No where is this dissonance more clear than in the sham that is Wildlands' narrative setup. In Wildlands, your actions are performed under the guise of "destabilization," which is tracked in each of the game’s 21 regions on a simple one-to-five scale. Each region is associated with a different aspect of the Santa Blanca Cartel's operations – security, production, smuggling, and influence – and is led by an underboss, most of which are based on some caricature of a real-life cartel capo. The flow of play in Wildlands involves collecting intelligence to move against each of these regional bosses, eventually working your way up to the organization's leader, El Sueño (the guy in all the trailers with the tattoos on his face.) It's a simple adaptation of what's known in counter-narcotic operations lingo as the Kingpin strategy: cut off the cartel's head(s), and, hopefully, watch the whole thing come tumbling down.

It's not hard to see how the Kingpin strategy – the kind of populist model that plays well on cable news – easily lends itself to a map game like Wildlands, generating a motive to naturally move the player across the vast Bolivian landscape that Ubisoft has terraformed to fit its needs. As a narrative engine, though, it runs out of steam very quickly – in effect, Wildlands is asking you to do the same thing in different regions, 21 times in a row. What’s more – and this is where the “real world” intrudes – the Kingpin strategy is no longer seen as an effective way to combat cartels for the simple reason that there's always someone waiting to take the place of an imprisoned or dead capo. Every major cartel now operating in Latin America has several revenue streams beyond their traditional drug production and distribution activities, making organizations far more resilient to sudden vacancies.

The problem with Wildlands is not that it dramatizes a real conflict – Tom Clancy did that for decades in his books – it’s that the open world action shooter game is, almost by design, the least best option to do that with. The result is a game that feels schizophrenic at best and pointless and offensive at worst. When I quit playing Wildlands, long before I’d downed Santa Blanca, it was because I came to the conclusion that the only thing I was still consuming was my own time.

That dissonance between Wildlands’ narrative subject and its gameplay is especially striking given that the game shows some signs of genuine research into drug trafficking and its culture, like the elaborate system of religious iconography employed by the Santa Blanca Cartel, discussions of how cartels have adapted social media to their own ends, and tactics that the Cartel has learned from the asymmetric global war on terror. Several missions are clearly based on real world events and people, like the female cartel leader, Sandra Béltran, who appears in Wildlands in caricatured form as Santa Blanca’s head of trafficking, Nidia Flores. But Wildlands engages the reality of the drug war only when it’s convenient for the open world formula it's peddling.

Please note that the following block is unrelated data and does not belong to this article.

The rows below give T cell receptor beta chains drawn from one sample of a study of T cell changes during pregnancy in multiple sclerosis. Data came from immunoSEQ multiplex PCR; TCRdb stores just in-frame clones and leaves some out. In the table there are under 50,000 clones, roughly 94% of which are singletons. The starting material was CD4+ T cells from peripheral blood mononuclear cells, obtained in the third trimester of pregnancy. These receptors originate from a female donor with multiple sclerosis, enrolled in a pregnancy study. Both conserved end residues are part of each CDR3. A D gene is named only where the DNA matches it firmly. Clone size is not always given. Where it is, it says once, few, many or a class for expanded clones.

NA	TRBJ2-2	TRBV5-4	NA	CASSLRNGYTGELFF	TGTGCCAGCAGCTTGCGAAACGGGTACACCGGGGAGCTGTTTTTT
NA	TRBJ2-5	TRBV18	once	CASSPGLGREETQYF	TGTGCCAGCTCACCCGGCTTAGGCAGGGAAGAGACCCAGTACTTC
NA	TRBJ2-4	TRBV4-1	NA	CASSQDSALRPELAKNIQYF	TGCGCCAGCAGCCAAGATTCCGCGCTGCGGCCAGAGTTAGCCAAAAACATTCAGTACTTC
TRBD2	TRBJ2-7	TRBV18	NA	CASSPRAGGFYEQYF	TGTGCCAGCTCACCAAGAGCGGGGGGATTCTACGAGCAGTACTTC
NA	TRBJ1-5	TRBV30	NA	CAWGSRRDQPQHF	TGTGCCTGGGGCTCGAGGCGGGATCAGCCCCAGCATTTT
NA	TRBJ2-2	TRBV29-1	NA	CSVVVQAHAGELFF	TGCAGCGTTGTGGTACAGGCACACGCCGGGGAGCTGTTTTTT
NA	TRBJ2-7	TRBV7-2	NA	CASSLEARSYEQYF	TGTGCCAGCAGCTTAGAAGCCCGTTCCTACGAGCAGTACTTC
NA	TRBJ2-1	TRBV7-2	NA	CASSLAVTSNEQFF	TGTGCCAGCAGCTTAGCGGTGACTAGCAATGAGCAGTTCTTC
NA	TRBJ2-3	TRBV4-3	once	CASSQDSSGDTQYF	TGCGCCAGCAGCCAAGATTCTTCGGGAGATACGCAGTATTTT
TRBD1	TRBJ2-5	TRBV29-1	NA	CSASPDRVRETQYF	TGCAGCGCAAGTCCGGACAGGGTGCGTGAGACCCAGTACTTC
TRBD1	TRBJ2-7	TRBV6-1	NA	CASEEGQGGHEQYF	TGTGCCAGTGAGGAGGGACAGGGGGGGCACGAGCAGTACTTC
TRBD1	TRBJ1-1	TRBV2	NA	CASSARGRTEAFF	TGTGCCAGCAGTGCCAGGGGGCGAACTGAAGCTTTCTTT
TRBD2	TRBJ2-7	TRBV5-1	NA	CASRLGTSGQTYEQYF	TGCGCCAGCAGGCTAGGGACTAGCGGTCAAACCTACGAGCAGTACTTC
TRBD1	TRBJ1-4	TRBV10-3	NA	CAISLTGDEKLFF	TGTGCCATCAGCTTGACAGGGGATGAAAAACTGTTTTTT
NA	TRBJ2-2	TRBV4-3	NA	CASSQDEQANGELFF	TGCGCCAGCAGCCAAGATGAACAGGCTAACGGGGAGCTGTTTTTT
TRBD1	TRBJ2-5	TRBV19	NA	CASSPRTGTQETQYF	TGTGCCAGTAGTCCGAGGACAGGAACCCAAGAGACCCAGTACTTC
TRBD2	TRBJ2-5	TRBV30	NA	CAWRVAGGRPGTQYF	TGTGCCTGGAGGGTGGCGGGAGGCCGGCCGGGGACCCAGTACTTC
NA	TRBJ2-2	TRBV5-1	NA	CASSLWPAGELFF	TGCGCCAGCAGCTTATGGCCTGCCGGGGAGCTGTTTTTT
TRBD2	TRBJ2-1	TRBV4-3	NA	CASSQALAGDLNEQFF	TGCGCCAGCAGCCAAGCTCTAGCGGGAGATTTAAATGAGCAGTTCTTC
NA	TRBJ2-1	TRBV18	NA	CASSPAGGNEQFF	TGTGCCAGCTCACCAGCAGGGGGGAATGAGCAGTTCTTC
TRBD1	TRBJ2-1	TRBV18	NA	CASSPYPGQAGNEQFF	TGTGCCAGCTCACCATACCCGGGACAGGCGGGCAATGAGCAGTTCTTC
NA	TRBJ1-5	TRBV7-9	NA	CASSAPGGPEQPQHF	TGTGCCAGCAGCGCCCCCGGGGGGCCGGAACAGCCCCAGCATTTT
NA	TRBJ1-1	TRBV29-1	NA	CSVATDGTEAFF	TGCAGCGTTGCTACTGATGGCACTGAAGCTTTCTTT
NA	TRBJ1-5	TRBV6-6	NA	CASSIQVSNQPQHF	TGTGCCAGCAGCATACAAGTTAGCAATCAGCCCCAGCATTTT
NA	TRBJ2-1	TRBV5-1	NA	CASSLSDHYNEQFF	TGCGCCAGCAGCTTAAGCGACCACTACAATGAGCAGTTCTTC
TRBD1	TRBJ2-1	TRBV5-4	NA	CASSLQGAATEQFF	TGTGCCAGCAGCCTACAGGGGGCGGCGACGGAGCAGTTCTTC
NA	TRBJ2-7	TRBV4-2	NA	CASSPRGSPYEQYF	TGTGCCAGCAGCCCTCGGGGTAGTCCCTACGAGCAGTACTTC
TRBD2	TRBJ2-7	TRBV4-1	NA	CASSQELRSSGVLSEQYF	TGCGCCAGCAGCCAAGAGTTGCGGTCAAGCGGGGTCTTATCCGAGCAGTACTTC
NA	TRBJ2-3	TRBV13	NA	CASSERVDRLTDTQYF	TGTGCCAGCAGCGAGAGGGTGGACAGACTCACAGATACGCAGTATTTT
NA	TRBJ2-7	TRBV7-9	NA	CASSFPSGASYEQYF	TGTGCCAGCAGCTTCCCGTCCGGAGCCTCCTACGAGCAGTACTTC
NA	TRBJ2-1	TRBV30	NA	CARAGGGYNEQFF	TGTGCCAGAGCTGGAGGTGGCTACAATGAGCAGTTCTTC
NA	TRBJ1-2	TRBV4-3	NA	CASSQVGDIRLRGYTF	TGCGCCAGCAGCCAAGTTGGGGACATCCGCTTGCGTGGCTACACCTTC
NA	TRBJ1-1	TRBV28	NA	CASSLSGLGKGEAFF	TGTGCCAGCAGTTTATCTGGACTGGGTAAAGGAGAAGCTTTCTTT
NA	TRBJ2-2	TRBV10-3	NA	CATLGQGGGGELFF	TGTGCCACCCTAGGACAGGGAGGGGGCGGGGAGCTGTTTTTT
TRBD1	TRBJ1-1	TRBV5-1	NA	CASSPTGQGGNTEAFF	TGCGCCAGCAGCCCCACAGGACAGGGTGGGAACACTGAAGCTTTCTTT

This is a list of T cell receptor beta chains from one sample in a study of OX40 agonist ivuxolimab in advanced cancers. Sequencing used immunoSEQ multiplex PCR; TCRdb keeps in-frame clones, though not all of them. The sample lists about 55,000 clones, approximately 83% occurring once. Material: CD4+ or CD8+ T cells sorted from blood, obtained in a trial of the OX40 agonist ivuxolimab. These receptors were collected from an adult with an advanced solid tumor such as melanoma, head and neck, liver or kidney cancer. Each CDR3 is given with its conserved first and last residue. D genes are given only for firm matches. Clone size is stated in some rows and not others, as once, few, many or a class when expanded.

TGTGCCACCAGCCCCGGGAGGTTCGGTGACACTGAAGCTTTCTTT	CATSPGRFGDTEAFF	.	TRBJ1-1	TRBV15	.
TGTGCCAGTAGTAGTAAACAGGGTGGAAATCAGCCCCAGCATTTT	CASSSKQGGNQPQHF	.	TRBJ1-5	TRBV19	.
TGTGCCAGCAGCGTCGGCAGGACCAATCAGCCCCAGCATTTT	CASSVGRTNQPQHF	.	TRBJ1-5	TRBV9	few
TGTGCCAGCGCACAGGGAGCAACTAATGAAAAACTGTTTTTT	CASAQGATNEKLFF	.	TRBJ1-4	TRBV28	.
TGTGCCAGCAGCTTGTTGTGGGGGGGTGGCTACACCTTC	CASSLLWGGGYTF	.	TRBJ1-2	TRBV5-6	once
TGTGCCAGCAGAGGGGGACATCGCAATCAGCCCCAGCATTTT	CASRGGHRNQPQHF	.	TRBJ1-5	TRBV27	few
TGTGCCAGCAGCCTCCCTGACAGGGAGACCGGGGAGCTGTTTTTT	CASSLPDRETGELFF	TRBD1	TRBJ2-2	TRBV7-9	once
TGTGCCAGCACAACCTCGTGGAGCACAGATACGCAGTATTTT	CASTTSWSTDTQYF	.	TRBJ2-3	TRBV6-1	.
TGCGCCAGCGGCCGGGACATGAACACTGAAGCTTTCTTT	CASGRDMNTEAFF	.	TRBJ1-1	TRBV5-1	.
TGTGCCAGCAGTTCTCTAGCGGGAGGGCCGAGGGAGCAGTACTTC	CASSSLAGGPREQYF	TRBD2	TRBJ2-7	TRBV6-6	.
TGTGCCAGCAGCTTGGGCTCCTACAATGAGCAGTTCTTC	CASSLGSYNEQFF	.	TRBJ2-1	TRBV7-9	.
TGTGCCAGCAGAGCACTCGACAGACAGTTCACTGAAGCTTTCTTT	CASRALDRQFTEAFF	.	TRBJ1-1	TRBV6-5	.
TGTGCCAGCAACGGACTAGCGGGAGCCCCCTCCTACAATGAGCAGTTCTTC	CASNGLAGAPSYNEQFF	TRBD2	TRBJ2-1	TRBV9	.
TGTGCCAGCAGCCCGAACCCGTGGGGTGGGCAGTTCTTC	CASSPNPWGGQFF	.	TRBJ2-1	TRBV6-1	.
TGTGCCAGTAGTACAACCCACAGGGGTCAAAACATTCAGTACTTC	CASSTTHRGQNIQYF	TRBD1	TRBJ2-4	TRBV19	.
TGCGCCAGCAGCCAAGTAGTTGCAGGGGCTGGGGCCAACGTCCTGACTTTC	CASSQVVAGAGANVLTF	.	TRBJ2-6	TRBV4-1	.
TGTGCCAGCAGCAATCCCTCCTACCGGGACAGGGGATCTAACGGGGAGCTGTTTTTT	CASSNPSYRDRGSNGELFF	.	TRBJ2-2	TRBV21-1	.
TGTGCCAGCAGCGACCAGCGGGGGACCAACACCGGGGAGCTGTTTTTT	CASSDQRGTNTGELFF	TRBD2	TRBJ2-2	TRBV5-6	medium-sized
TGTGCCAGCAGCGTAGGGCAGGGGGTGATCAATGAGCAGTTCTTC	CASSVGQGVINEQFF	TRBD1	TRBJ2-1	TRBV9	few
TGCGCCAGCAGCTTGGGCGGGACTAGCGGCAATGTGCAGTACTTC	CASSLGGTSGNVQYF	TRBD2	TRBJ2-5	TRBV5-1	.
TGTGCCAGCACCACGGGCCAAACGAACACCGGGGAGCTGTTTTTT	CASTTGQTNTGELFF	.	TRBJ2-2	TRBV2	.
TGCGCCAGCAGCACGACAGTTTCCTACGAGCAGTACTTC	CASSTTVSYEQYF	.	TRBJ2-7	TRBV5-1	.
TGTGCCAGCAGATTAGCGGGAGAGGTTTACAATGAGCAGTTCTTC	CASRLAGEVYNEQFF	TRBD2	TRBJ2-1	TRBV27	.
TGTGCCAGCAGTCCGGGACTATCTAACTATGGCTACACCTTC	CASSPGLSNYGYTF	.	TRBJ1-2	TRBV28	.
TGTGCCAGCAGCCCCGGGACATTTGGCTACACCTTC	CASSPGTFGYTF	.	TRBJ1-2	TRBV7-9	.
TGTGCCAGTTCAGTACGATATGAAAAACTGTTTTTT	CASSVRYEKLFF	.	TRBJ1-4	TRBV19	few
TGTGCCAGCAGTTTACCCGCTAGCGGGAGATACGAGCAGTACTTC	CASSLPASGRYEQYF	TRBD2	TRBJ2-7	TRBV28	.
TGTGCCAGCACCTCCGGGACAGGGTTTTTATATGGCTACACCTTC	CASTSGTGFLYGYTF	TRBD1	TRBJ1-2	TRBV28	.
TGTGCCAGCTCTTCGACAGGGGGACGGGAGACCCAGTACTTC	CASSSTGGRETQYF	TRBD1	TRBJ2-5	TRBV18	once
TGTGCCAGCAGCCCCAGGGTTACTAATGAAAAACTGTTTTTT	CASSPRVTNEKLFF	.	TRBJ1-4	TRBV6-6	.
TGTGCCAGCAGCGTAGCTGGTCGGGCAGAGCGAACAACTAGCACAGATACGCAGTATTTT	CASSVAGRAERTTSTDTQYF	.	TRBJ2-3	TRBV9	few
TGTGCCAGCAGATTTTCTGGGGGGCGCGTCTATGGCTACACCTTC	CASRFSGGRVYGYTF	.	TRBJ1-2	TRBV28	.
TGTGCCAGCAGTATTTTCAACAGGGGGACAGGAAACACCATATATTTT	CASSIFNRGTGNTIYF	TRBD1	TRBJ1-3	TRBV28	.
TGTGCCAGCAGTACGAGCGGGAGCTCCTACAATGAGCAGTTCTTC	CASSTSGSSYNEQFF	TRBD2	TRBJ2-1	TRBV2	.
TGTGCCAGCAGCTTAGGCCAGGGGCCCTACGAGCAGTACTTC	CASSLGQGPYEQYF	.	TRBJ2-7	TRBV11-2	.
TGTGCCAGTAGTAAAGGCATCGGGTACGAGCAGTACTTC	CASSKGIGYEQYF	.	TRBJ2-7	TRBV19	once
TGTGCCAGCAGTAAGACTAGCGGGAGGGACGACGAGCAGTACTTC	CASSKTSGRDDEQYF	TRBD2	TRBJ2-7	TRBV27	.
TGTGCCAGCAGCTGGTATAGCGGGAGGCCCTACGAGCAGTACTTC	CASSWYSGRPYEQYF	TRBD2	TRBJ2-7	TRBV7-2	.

Wildlands is fiction and Ubisoft is under no responsibility to make a game that accurately depicts the reality of the drug war – even while showcasing all the background research. Yet the company’s response to any suggestion that the game is irresponsible – including a formal complaint to the French embassy from the government of Bolivia – has been to insist that the game should be seen merely as an entertaining fantasy. Ubisoft wants for itself the same kind of freedom from responsibility that Wildlands Ghosts receive.

Ironically, Bolivia has actually evaded the wave of violence that has gripped other Latin American countries with newfound intensity since 2006, when Mexican President Felipe Caldéron declared his own war on drugs. In 2008, Bolivia's recently elected president, Evo Morales – who himself was once a coca farmer – evicted the Drug Enforcement Agency. Bolivia then altered its agricultural policies to allow farmers to grow and sell limited amounts of coca leaves for personal use and to sell. As a result, the value of coca has dropped dramatically in Bolivia, and cartels have largely moved on to more profitable pastures beyond the country's borders. In the end, the necessarily imperfect "solution" the country's drug woes had very little to do with the military at all.